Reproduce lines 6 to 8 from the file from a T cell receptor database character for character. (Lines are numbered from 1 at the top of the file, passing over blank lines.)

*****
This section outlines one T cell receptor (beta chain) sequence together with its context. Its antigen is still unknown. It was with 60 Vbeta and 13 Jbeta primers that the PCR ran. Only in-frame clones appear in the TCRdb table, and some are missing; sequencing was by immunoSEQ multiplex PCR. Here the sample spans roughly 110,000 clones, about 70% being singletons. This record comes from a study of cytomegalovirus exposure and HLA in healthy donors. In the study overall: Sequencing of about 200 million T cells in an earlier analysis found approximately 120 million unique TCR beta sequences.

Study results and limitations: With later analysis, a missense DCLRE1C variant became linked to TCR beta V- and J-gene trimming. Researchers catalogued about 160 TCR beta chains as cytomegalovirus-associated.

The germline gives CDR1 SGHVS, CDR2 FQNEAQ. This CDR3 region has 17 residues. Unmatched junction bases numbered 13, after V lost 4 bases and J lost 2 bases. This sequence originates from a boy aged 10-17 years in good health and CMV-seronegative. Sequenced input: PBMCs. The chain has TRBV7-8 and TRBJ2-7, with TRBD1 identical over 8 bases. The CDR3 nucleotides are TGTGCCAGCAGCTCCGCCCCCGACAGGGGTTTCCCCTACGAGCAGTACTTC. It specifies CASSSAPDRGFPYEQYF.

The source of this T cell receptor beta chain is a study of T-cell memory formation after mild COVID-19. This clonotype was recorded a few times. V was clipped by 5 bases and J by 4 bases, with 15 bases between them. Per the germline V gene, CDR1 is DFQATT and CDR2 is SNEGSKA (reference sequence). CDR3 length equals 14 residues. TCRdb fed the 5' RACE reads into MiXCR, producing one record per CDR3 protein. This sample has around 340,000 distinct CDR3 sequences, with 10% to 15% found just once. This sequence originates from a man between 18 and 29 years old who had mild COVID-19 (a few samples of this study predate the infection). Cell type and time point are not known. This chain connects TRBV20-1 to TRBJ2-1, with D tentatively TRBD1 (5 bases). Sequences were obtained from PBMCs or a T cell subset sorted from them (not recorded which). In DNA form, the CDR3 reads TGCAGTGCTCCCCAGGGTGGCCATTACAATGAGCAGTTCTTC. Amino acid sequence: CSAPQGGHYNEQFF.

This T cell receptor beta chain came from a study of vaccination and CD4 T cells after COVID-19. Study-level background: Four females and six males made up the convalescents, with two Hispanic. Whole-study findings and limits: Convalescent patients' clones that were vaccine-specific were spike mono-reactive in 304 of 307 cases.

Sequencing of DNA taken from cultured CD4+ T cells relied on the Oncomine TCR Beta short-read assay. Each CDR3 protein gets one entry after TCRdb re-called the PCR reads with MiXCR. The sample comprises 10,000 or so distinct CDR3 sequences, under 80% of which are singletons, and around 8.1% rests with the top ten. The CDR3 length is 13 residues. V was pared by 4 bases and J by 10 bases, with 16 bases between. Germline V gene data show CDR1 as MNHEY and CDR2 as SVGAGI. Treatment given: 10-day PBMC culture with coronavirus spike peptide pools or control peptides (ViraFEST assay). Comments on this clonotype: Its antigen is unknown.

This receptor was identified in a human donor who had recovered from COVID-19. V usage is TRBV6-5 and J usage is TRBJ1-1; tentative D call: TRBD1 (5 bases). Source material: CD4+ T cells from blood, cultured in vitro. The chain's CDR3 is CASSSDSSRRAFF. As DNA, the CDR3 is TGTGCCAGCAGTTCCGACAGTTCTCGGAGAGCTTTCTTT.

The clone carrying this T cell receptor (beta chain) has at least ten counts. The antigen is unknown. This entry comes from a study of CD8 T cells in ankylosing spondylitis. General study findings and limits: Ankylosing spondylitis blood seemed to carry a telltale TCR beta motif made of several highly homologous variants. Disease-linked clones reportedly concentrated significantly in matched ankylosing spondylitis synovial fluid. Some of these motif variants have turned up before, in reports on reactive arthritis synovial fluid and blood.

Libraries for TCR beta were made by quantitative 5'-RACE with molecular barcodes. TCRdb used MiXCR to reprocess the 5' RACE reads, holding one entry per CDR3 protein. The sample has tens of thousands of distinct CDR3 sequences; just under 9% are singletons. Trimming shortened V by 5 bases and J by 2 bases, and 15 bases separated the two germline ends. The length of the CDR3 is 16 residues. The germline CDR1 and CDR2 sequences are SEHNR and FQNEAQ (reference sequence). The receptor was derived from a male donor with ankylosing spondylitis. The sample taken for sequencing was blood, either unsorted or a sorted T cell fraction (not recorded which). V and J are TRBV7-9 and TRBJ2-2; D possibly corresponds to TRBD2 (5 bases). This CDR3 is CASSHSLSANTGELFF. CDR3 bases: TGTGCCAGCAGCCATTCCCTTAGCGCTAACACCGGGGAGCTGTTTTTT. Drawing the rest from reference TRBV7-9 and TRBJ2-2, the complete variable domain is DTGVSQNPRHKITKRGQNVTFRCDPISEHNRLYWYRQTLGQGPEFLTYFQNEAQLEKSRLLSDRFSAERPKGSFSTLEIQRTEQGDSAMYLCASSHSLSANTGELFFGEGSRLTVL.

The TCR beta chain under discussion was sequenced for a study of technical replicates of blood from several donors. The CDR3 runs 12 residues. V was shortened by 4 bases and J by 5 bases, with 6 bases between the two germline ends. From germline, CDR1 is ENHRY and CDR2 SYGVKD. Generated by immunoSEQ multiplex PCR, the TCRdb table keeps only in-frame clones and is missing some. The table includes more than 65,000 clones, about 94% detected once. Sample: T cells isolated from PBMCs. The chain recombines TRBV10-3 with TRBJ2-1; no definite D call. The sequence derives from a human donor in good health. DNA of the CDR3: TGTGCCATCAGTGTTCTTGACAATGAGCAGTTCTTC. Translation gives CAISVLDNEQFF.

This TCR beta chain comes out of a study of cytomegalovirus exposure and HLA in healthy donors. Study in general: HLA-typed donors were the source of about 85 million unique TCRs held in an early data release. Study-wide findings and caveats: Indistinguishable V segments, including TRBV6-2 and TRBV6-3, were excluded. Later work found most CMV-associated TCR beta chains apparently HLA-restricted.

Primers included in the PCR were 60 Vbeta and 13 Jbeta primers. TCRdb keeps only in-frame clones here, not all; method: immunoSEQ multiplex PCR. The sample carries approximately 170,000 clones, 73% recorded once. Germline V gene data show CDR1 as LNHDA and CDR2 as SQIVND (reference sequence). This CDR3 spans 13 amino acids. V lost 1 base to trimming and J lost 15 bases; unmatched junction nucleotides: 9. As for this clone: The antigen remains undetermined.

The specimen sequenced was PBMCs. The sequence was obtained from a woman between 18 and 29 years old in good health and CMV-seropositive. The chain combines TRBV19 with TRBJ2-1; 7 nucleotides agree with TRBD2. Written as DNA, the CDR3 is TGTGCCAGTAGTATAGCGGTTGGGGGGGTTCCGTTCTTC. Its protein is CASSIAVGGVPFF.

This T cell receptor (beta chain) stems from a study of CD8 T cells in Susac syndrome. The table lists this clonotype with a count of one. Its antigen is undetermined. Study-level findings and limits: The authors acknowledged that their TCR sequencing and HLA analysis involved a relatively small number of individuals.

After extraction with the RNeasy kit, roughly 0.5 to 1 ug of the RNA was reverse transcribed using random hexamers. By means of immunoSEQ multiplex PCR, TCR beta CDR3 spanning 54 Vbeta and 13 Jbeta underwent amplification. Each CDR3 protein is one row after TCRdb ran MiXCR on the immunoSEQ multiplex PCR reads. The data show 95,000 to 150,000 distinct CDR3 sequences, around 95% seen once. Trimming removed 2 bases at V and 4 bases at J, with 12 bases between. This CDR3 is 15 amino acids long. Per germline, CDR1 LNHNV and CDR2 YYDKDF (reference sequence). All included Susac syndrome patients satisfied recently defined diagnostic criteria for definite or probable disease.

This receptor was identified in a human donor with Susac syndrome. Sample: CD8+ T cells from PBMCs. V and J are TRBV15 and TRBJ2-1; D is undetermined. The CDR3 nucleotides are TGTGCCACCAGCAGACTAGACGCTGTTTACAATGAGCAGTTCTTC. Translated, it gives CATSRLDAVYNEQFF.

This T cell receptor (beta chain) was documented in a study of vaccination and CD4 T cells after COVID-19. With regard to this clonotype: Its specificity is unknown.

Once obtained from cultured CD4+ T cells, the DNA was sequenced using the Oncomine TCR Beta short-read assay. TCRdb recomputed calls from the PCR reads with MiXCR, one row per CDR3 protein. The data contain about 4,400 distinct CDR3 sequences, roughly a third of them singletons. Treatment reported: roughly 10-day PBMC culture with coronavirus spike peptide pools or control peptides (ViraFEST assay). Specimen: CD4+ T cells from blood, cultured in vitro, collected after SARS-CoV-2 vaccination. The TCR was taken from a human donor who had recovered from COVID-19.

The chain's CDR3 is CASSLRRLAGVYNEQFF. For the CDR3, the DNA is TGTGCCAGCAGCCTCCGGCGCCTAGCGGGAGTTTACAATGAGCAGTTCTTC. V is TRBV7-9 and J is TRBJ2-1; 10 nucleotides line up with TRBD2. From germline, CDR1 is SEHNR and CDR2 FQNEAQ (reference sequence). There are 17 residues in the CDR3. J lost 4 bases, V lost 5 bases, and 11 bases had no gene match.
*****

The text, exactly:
Sequencing of DNA taken from cultured CD4+ T cells relied on the Oncomine TCR Beta short-read assay. Each CDR3 protein gets one entry after TCRdb re-called the PCR reads with MiXCR. The sample comprises 10,000 or so distinct CDR3 sequences, under 80% of which are singletons, and around 8.1% rests with the top ten. The CDR3 length is 13 residues. V was pared by 4 bases and J by 10 bases, with 16 bases between. Germline V gene data show CDR1 as MNHEY and CDR2 as SVGAGI. Treatment given: 10-day PBMC culture with coronavirus spike peptide pools or control peptides (ViraFEST assay). Comments on this clonotype: Its antigen is unknown.

This receptor was identified in a human donor who had recovered from COVID-19. V usage is TRBV6-5 and J usage is TRBJ1-1; tentative D call: TRBD1 (5 bases). Source material: CD4+ T cells from blood, cultured in vitro. The chain's CDR3 is CASSSDSSRRAFF. As DNA, the CDR3 is TGTGCCAGCAGTTCCGACAGTTCTCGGAGAGCTTTCTTT.

The clone carrying this T cell receptor (beta chain) has at least ten counts. The antigen is unknown. This entry comes from a study of CD8 T cells in ankylosing spondylitis. General study findings and limits: Ankylosing spondylitis blood seemed to carry a telltale TCR beta motif made of several highly homologous variants. Disease-linked clones reportedly concentrated significantly in matched ankylosing spondylitis synovial fluid. Some of these motif variants have turned up before, in reports on reactive arthritis synovial fluid and blood.